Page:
Wednesday, January 21, 2009

God on the brain

This is rather interesting. It seems they've found a possible link between temporal lobe epilepsy and religious experiences:

Was Ellen Gould White truly divinely inspired? Were her visions authentic? Or were 12 million people misled?

Neurology professor Gregory Holmes believes that Ellen’s religious visions were the result of a neurological condition called temporal lobe epilepsy (TLE).

The temporal lobes are a section of the brain associated with higher cognitive processes such as attention and interpretation of visual and auditory input, and are located on either side of the brain just above the ears. Importantly, the temporal lobes are associated with the limbic system, which is responsible for attaching emotion to stimuli.

At times, individuals with TLE have seizures, which occur when there is a significant increase in electrical activity in some part of the brain — you can think of them as electrical storms in the brain. In TLE patients, these are rarely the type of seizures which involve physical convulsions; to the outsider the individual may simply look vacant and be uncommunicative.

Holmes’ hypothesis regarding Ellen White’s visions is supported by research on the clinical presentation of temporal lobe epilepsy. Seizures experienced by these patients are often preceded by “auras” involving sensations of bright lights and fragrances (such as “burning toast” for those who remember Wilder Penfield’s CBC Heritage Minute). During the seizure itself, patients engage in automatisms such as wringing their hands, pacing back and forth, or repeating particular words. They often have visual and auditory hallucinations which are religious or supernatural in nature. These hallucinations are very likely the visions that are commonly believed to be divine in nature.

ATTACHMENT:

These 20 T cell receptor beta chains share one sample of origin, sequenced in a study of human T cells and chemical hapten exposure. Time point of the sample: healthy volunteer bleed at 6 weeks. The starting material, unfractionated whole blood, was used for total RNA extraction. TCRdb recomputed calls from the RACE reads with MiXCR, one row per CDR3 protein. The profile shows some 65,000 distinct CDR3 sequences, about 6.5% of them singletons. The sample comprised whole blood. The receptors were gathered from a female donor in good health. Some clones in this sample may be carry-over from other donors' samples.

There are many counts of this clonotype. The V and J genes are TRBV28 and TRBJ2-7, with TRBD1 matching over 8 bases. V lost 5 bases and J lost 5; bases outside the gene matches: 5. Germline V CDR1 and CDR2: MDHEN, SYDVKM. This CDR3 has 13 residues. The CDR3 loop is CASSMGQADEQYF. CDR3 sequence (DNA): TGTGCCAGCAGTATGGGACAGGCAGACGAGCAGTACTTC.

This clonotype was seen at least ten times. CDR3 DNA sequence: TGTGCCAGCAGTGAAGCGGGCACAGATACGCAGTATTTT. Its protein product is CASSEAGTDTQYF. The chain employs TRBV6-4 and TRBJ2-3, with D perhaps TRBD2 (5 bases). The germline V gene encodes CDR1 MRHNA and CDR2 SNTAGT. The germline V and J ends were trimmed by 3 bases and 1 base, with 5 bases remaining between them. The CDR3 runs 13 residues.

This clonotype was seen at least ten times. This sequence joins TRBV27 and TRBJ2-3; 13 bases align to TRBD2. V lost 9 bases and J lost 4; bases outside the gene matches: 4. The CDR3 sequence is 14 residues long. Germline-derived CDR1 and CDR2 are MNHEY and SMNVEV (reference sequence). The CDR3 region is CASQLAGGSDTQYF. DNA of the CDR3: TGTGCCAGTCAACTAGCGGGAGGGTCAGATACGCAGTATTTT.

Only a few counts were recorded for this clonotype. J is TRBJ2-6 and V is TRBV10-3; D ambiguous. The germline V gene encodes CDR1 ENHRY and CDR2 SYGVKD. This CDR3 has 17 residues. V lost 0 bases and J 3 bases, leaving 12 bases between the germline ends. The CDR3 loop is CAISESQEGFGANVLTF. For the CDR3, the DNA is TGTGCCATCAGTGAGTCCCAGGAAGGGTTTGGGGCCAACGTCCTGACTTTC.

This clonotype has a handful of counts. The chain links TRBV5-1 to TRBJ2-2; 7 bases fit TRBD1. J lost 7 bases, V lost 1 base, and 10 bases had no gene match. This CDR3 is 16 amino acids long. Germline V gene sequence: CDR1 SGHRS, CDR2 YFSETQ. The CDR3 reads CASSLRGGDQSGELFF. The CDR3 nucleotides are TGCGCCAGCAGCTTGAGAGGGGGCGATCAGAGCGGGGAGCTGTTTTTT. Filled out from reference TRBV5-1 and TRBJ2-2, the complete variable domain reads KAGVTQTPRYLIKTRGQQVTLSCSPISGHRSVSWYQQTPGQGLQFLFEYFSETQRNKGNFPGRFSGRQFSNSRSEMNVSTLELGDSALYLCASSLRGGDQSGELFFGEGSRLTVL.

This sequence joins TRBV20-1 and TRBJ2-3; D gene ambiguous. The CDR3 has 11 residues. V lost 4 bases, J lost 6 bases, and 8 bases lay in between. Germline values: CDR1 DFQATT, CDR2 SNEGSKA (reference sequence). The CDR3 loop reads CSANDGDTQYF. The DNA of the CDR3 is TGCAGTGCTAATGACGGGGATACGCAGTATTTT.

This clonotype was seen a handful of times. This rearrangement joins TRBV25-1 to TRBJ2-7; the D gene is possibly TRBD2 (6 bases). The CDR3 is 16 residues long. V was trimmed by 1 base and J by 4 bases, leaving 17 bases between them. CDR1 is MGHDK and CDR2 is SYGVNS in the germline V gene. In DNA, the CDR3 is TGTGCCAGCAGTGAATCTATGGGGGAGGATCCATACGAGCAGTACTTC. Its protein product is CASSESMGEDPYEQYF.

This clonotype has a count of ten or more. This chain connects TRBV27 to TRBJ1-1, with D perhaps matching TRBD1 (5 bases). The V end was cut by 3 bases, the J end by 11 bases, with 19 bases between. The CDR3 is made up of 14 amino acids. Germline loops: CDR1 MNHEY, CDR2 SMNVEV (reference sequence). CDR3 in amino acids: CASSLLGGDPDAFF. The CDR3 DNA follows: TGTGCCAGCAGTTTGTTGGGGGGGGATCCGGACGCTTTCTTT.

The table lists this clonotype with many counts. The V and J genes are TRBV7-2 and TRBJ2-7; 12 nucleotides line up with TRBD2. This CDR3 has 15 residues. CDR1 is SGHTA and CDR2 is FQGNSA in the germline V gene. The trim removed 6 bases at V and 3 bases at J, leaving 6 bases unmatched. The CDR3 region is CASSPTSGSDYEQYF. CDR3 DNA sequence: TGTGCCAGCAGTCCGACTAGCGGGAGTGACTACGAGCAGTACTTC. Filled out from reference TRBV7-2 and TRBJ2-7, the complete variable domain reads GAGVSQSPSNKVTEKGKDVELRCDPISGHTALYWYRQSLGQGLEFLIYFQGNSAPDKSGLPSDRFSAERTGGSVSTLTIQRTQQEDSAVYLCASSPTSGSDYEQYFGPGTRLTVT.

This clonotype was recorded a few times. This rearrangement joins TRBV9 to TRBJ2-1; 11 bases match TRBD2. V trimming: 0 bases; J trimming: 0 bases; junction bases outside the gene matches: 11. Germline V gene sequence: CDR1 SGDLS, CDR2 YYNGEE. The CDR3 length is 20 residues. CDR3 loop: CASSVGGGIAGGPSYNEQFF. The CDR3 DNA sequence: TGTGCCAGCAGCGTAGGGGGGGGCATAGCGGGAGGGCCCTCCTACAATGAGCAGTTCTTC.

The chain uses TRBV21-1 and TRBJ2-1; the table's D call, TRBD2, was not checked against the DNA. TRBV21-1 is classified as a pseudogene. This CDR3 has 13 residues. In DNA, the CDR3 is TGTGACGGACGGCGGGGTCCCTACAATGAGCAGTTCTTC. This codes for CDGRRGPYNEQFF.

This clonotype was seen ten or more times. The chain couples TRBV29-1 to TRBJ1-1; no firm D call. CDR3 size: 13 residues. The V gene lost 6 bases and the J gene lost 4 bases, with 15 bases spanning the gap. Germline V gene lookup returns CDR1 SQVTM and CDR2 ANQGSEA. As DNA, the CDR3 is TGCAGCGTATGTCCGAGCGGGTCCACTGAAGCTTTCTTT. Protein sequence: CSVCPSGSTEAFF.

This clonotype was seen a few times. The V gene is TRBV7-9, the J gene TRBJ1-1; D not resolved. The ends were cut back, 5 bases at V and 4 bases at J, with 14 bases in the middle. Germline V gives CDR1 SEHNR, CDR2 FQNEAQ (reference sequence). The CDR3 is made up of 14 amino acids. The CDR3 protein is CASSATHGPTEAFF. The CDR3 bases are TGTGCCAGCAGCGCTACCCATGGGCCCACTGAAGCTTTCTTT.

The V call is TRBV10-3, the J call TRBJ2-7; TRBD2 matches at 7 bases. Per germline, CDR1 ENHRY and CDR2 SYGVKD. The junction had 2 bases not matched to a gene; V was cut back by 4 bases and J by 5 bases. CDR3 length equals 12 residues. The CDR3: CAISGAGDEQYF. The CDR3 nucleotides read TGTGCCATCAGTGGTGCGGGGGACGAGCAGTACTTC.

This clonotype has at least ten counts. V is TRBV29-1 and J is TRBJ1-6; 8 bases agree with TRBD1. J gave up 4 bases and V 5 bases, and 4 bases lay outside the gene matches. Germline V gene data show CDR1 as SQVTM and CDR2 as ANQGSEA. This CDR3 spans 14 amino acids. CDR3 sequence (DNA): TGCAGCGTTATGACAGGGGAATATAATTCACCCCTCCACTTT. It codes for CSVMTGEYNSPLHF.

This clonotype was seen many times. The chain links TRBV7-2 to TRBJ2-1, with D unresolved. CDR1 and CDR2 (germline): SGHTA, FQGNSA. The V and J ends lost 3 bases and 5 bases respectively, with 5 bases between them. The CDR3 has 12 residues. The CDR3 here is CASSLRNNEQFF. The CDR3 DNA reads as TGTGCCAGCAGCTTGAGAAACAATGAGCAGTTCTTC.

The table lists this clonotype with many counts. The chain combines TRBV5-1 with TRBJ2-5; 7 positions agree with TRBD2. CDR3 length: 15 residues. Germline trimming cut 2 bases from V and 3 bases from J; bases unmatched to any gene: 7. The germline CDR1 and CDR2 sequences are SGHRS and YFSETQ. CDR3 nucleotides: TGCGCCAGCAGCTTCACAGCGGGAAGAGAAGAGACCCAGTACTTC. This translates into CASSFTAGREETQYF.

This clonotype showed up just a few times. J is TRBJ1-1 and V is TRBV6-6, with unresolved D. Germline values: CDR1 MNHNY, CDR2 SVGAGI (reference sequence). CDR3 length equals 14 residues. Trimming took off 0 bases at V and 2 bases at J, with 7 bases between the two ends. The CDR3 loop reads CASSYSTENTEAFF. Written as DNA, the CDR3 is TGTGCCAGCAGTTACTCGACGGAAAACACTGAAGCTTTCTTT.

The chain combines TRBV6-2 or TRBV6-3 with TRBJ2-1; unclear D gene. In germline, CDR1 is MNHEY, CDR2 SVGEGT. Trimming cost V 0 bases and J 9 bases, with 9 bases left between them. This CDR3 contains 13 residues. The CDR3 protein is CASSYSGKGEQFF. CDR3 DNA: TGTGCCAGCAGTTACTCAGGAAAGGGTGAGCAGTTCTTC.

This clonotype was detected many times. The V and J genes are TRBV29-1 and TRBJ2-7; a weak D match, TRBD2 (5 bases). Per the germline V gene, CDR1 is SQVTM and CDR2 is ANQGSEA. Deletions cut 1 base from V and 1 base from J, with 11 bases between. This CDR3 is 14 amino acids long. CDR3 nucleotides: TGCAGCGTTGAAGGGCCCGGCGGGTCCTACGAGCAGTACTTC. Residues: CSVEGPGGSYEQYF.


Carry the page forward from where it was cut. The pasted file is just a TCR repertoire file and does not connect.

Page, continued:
Even during the periods between seizures, patients with TLE exhibit specific personality traits. They tend to display hypergraphia (extensive and obsessive writing), hyposexuality (a lack of sexual desire), hypermorality (obsessively following some high moral standard), as well as a preoccupation with religious and philosophical issues.

From the Manitoban. Fascinating, if this can be confirmed by further studies. I suspect a lot of people will find this a bit hard to accept, though.

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